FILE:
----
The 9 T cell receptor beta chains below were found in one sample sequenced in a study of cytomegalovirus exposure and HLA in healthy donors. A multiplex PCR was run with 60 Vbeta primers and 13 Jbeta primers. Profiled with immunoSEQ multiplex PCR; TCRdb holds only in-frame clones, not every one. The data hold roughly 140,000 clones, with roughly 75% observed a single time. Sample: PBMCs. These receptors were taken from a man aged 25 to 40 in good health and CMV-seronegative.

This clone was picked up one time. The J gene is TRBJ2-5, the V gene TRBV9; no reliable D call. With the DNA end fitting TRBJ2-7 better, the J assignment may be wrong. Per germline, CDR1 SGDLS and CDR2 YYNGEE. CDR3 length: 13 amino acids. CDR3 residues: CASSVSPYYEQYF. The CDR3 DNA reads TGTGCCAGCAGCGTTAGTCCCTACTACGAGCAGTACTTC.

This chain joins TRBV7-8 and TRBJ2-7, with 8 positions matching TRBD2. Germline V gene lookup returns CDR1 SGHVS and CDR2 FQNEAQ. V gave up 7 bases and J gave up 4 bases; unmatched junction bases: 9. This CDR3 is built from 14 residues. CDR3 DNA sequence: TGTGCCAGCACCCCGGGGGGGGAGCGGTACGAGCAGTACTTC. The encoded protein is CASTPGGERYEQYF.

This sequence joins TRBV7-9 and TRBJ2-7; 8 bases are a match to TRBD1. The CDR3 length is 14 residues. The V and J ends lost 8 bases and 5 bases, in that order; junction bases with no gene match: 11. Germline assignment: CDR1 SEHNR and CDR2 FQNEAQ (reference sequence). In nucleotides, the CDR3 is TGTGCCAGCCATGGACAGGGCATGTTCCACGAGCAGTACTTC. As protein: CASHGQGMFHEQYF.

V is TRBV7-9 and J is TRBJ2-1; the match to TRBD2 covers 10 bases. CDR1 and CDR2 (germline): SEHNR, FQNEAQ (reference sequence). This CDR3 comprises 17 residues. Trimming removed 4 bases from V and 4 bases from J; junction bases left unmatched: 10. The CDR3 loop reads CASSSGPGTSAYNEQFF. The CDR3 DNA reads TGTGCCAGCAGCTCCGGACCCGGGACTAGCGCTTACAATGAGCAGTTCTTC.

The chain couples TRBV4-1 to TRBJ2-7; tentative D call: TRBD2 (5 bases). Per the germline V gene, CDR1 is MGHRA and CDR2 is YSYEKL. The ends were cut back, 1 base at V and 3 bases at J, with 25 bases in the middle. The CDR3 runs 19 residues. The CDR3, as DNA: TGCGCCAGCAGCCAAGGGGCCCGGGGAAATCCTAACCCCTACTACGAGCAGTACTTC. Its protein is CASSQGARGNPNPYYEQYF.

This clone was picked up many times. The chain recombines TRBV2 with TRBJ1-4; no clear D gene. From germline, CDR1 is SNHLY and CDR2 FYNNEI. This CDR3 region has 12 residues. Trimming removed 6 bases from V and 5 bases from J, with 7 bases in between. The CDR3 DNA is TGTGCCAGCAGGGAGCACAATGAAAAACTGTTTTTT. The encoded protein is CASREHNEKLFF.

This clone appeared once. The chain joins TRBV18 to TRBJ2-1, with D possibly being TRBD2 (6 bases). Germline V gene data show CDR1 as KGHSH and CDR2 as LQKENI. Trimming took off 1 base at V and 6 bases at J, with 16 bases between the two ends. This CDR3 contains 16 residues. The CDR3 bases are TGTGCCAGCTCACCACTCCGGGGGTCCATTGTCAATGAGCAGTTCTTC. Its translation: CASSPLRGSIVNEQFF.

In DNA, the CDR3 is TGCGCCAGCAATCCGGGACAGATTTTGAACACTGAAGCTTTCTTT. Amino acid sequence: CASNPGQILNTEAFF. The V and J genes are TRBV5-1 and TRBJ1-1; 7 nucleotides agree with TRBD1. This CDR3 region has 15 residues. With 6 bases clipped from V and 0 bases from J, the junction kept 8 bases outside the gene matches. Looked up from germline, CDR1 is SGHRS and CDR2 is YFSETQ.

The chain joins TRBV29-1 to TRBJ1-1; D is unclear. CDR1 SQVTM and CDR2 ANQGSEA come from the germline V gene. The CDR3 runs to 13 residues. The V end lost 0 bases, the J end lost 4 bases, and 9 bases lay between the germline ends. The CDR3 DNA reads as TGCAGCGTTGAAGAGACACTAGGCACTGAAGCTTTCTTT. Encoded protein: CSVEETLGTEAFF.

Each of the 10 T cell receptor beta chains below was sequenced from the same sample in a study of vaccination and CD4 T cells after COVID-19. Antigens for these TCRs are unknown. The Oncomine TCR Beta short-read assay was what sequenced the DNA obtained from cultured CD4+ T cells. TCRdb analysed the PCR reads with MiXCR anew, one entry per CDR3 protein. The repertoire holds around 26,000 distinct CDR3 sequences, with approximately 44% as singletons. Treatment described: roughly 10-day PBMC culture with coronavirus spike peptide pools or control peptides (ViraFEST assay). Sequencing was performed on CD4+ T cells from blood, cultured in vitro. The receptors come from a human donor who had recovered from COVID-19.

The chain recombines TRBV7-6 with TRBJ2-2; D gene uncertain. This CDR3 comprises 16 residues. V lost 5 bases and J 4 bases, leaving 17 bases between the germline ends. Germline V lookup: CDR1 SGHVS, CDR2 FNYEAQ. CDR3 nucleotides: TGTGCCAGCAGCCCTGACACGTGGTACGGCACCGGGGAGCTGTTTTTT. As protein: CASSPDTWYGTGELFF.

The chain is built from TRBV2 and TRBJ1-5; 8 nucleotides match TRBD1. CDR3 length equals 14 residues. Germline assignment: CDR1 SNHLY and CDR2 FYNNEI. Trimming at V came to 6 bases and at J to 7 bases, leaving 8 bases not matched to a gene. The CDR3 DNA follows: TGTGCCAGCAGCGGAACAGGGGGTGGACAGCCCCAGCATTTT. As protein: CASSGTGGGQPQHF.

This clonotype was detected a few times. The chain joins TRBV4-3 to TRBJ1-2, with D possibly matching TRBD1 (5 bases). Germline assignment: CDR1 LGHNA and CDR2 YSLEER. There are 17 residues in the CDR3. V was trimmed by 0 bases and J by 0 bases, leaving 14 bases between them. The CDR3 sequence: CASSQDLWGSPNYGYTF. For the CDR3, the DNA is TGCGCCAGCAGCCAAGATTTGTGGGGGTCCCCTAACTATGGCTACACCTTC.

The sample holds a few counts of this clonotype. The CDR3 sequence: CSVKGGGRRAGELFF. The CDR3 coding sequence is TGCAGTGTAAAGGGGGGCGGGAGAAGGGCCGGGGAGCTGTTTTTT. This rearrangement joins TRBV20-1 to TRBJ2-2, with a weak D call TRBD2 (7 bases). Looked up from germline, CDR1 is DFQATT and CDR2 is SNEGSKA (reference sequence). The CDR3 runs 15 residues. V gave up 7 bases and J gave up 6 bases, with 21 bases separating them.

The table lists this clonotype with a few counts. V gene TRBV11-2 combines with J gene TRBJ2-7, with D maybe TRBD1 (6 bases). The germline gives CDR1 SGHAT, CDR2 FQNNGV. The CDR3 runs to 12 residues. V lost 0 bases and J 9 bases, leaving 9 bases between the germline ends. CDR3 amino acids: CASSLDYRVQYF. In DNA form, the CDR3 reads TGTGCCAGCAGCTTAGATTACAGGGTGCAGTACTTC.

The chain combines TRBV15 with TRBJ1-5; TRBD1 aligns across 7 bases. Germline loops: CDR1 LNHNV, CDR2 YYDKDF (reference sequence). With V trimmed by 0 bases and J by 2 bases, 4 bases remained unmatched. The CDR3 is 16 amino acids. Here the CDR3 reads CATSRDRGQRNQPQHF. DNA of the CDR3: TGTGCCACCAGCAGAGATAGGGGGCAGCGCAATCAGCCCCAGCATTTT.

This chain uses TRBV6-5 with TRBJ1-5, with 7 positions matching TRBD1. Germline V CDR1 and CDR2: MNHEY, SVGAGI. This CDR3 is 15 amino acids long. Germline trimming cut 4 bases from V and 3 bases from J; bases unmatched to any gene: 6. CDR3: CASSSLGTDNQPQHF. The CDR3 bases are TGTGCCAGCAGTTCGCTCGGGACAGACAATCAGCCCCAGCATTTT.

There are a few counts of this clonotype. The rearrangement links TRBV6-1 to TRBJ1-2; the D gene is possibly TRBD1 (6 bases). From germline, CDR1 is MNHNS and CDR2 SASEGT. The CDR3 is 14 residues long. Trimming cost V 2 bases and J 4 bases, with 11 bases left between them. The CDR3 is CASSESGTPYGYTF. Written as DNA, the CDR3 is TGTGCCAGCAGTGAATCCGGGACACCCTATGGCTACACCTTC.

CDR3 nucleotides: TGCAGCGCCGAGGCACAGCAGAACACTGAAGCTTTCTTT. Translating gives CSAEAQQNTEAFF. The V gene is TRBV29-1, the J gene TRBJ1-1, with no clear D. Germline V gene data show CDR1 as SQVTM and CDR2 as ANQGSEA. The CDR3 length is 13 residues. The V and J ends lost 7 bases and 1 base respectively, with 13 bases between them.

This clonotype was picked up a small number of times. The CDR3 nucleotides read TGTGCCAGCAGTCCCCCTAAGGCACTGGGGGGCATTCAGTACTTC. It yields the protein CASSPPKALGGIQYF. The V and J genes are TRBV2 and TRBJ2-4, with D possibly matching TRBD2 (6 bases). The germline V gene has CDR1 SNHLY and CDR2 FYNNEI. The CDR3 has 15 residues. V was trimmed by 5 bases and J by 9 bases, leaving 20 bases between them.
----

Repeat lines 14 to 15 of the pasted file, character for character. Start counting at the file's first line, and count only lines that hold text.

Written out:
This clonotype was detected a few times. The chain joins TRBV4-3 to TRBJ1-2, with D possibly matching TRBD1 (5 bases). Germline assignment: CDR1 LGHNA and CDR2 YSLEER. There are 17 residues in the CDR3. V was trimmed by 0 bases and J by 0 bases, leaving 14 bases between them. The CDR3 sequence: CASSQDLWGSPNYGYTF. For the CDR3, the DNA is TGCGCCAGCAGCCAAGATTTGTGGGGGTCCCCTAACTATGGCTACACCTTC.

The sample holds a few counts of this clonotype. The CDR3 sequence: CSVKGGGRRAGELFF. The CDR3 coding sequence is TGCAGTGTAAAGGGGGGCGGGAGAAGGGCCGGGGAGCTGTTTTTT. This rearrangement joins TRBV20-1 to TRBJ2-2, with a weak D call TRBD2 (7 bases). Looked up from germline, CDR1 is DFQATT and CDR2 is SNEGSKA (reference sequence). The CDR3 runs 15 residues. V gave up 7 bases and J gave up 6 bases, with 21 bases separating them.